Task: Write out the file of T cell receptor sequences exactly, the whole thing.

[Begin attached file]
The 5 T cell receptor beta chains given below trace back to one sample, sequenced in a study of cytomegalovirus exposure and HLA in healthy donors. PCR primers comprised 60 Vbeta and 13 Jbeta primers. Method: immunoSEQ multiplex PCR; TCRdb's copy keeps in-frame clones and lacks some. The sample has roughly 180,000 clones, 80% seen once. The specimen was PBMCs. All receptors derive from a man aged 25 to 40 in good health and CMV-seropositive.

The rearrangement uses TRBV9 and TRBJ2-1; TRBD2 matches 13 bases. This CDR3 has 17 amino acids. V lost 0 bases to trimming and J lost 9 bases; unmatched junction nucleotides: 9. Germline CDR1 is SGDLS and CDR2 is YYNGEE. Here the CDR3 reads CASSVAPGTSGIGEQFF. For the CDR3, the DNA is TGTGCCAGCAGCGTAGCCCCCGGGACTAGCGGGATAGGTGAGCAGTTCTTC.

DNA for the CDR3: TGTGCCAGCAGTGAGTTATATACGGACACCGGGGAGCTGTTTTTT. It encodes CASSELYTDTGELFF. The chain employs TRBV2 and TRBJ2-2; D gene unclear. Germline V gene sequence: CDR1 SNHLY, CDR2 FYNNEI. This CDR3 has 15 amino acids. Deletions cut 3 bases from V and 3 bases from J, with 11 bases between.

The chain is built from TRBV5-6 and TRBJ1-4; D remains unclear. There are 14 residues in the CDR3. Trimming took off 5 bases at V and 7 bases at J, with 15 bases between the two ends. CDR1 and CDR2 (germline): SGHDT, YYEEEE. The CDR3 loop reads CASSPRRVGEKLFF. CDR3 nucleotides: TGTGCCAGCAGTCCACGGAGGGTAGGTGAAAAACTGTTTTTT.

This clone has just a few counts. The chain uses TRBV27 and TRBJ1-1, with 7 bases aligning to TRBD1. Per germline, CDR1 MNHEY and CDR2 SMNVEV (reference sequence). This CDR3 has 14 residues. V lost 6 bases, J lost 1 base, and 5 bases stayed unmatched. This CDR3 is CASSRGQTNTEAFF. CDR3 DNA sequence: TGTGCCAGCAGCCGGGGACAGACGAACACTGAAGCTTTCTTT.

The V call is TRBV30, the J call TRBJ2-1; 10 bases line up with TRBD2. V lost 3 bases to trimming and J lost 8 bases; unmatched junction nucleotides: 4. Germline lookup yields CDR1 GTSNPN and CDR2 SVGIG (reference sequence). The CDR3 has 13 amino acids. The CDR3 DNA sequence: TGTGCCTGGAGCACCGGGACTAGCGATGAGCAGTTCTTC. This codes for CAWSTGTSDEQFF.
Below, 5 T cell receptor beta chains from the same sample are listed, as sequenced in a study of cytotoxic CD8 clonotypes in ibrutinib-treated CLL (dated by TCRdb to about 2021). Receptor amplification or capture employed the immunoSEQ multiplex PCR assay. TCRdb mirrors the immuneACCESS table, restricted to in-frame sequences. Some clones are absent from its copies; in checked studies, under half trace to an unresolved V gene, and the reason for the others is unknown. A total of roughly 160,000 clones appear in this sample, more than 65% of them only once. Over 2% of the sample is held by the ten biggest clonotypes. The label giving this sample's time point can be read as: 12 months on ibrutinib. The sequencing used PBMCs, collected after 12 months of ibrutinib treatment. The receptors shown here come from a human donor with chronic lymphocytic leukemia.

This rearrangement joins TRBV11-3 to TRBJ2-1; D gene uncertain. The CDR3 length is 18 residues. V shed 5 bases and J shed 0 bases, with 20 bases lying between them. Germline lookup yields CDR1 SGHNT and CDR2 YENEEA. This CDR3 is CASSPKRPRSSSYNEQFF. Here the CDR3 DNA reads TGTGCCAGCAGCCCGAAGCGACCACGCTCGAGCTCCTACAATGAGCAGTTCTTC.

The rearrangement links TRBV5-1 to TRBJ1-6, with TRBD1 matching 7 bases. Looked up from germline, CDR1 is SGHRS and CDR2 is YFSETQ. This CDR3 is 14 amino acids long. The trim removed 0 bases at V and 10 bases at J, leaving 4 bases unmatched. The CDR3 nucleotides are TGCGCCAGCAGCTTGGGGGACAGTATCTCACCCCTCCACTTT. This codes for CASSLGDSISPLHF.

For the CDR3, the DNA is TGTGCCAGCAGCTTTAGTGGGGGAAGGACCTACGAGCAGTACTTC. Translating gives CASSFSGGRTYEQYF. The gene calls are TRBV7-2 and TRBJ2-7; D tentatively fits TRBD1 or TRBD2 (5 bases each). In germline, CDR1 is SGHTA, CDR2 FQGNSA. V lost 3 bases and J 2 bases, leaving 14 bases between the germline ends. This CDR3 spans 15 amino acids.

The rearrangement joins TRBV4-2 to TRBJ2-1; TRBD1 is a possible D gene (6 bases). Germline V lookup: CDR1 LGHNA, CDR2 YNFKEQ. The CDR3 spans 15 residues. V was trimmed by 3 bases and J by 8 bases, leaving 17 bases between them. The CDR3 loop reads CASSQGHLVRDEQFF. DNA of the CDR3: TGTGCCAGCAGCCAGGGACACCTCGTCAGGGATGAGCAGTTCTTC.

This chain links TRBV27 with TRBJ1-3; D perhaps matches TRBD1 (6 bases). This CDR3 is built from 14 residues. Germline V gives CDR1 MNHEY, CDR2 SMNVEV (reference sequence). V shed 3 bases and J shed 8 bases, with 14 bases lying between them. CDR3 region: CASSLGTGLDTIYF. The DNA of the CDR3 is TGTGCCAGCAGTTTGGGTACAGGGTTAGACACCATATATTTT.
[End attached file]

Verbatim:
The 5 T cell receptor beta chains given below trace back to one sample, sequenced in a study of cytomegalovirus exposure and HLA in healthy donors. PCR primers comprised 60 Vbeta and 13 Jbeta primers. Method: immunoSEQ multiplex PCR; TCRdb's copy keeps in-frame clones and lacks some. The sample has roughly 180,000 clones, 80% seen once. The specimen was PBMCs. All receptors derive from a man aged 25 to 40 in good health and CMV-seropositive.

The rearrangement uses TRBV9 and TRBJ2-1; TRBD2 matches 13 bases. This CDR3 has 17 amino acids. V lost 0 bases to trimming and J lost 9 bases; unmatched junction nucleotides: 9. Germline CDR1 is SGDLS and CDR2 is YYNGEE. Here the CDR3 reads CASSVAPGTSGIGEQFF. For the CDR3, the DNA is TGTGCCAGCAGCGTAGCCCCCGGGACTAGCGGGATAGGTGAGCAGTTCTTC.

DNA for the CDR3: TGTGCCAGCAGTGAGTTATATACGGACACCGGGGAGCTGTTTTTT. It encodes CASSELYTDTGELFF. The chain employs TRBV2 and TRBJ2-2; D gene unclear. Germline V gene sequence: CDR1 SNHLY, CDR2 FYNNEI. This CDR3 has 15 amino acids. Deletions cut 3 bases from V and 3 bases from J, with 11 bases between.

The chain is built from TRBV5-6 and TRBJ1-4; D remains unclear. There are 14 residues in the CDR3. Trimming took off 5 bases at V and 7 bases at J, with 15 bases between the two ends. CDR1 and CDR2 (germline): SGHDT, YYEEEE. The CDR3 loop reads CASSPRRVGEKLFF. CDR3 nucleotides: TGTGCCAGCAGTCCACGGAGGGTAGGTGAAAAACTGTTTTTT.

This clone has just a few counts. The chain uses TRBV27 and TRBJ1-1, with 7 bases aligning to TRBD1. Per germline, CDR1 MNHEY and CDR2 SMNVEV (reference sequence). This CDR3 has 14 residues. V lost 6 bases, J lost 1 base, and 5 bases stayed unmatched. This CDR3 is CASSRGQTNTEAFF. CDR3 DNA sequence: TGTGCCAGCAGCCGGGGACAGACGAACACTGAAGCTTTCTTT.

The V call is TRBV30, the J call TRBJ2-1; 10 bases line up with TRBD2. V lost 3 bases to trimming and J lost 8 bases; unmatched junction nucleotides: 4. Germline lookup yields CDR1 GTSNPN and CDR2 SVGIG (reference sequence). The CDR3 has 13 amino acids. The CDR3 DNA sequence: TGTGCCTGGAGCACCGGGACTAGCGATGAGCAGTTCTTC. This codes for CAWSTGTSDEQFF.
Below, 5 T cell receptor beta chains from the same sample are listed, as sequenced in a study of cytotoxic CD8 clonotypes in ibrutinib-treated CLL (dated by TCRdb to about 2021). Receptor amplification or capture employed the immunoSEQ multiplex PCR assay. TCRdb mirrors the immuneACCESS table, restricted to in-frame sequences. Some clones are absent from its copies; in checked studies, under half trace to an unresolved V gene, and the reason for the others is unknown. A total of roughly 160,000 clones appear in this sample, more than 65% of them only once. Over 2% of the sample is held by the ten biggest clonotypes. The label giving this sample's time point can be read as: 12 months on ibrutinib. The sequencing used PBMCs, collected after 12 months of ibrutinib treatment. The receptors shown here come from a human donor with chronic lymphocytic leukemia.

This rearrangement joins TRBV11-3 to TRBJ2-1; D gene uncertain. The CDR3 length is 18 residues. V shed 5 bases and J shed 0 bases, with 20 bases lying between them. Germline lookup yields CDR1 SGHNT and CDR2 YENEEA. This CDR3 is CASSPKRPRSSSYNEQFF. Here the CDR3 DNA reads TGTGCCAGCAGCCCGAAGCGACCACGCTCGAGCTCCTACAATGAGCAGTTCTTC.

The rearrangement links TRBV5-1 to TRBJ1-6, with TRBD1 matching 7 bases. Looked up from germline, CDR1 is SGHRS and CDR2 is YFSETQ. This CDR3 is 14 amino acids long. The trim removed 0 bases at V and 10 bases at J, leaving 4 bases unmatched. The CDR3 nucleotides are TGCGCCAGCAGCTTGGGGGACAGTATCTCACCCCTCCACTTT. This codes for CASSLGDSISPLHF.

For the CDR3, the DNA is TGTGCCAGCAGCTTTAGTGGGGGAAGGACCTACGAGCAGTACTTC. Translating gives CASSFSGGRTYEQYF. The gene calls are TRBV7-2 and TRBJ2-7; D tentatively fits TRBD1 or TRBD2 (5 bases each). In germline, CDR1 is SGHTA, CDR2 FQGNSA. V lost 3 bases and J 2 bases, leaving 14 bases between the germline ends. This CDR3 spans 15 amino acids.

The rearrangement joins TRBV4-2 to TRBJ2-1; TRBD1 is a possible D gene (6 bases). Germline V lookup: CDR1 LGHNA, CDR2 YNFKEQ. The CDR3 spans 15 residues. V was trimmed by 3 bases and J by 8 bases, leaving 17 bases between them. The CDR3 loop reads CASSQGHLVRDEQFF. DNA of the CDR3: TGTGCCAGCAGCCAGGGACACCTCGTCAGGGATGAGCAGTTCTTC.

This chain links TRBV27 with TRBJ1-3; D perhaps matches TRBD1 (6 bases). This CDR3 is built from 14 residues. Germline V gives CDR1 MNHEY, CDR2 SMNVEV (reference sequence). V shed 3 bases and J shed 8 bases, with 14 bases lying between them. CDR3 region: CASSLGTGLDTIYF. The DNA of the CDR3 is TGTGCCAGCAGTTTGGGTACAGGGTTAGACACCATATATTTT.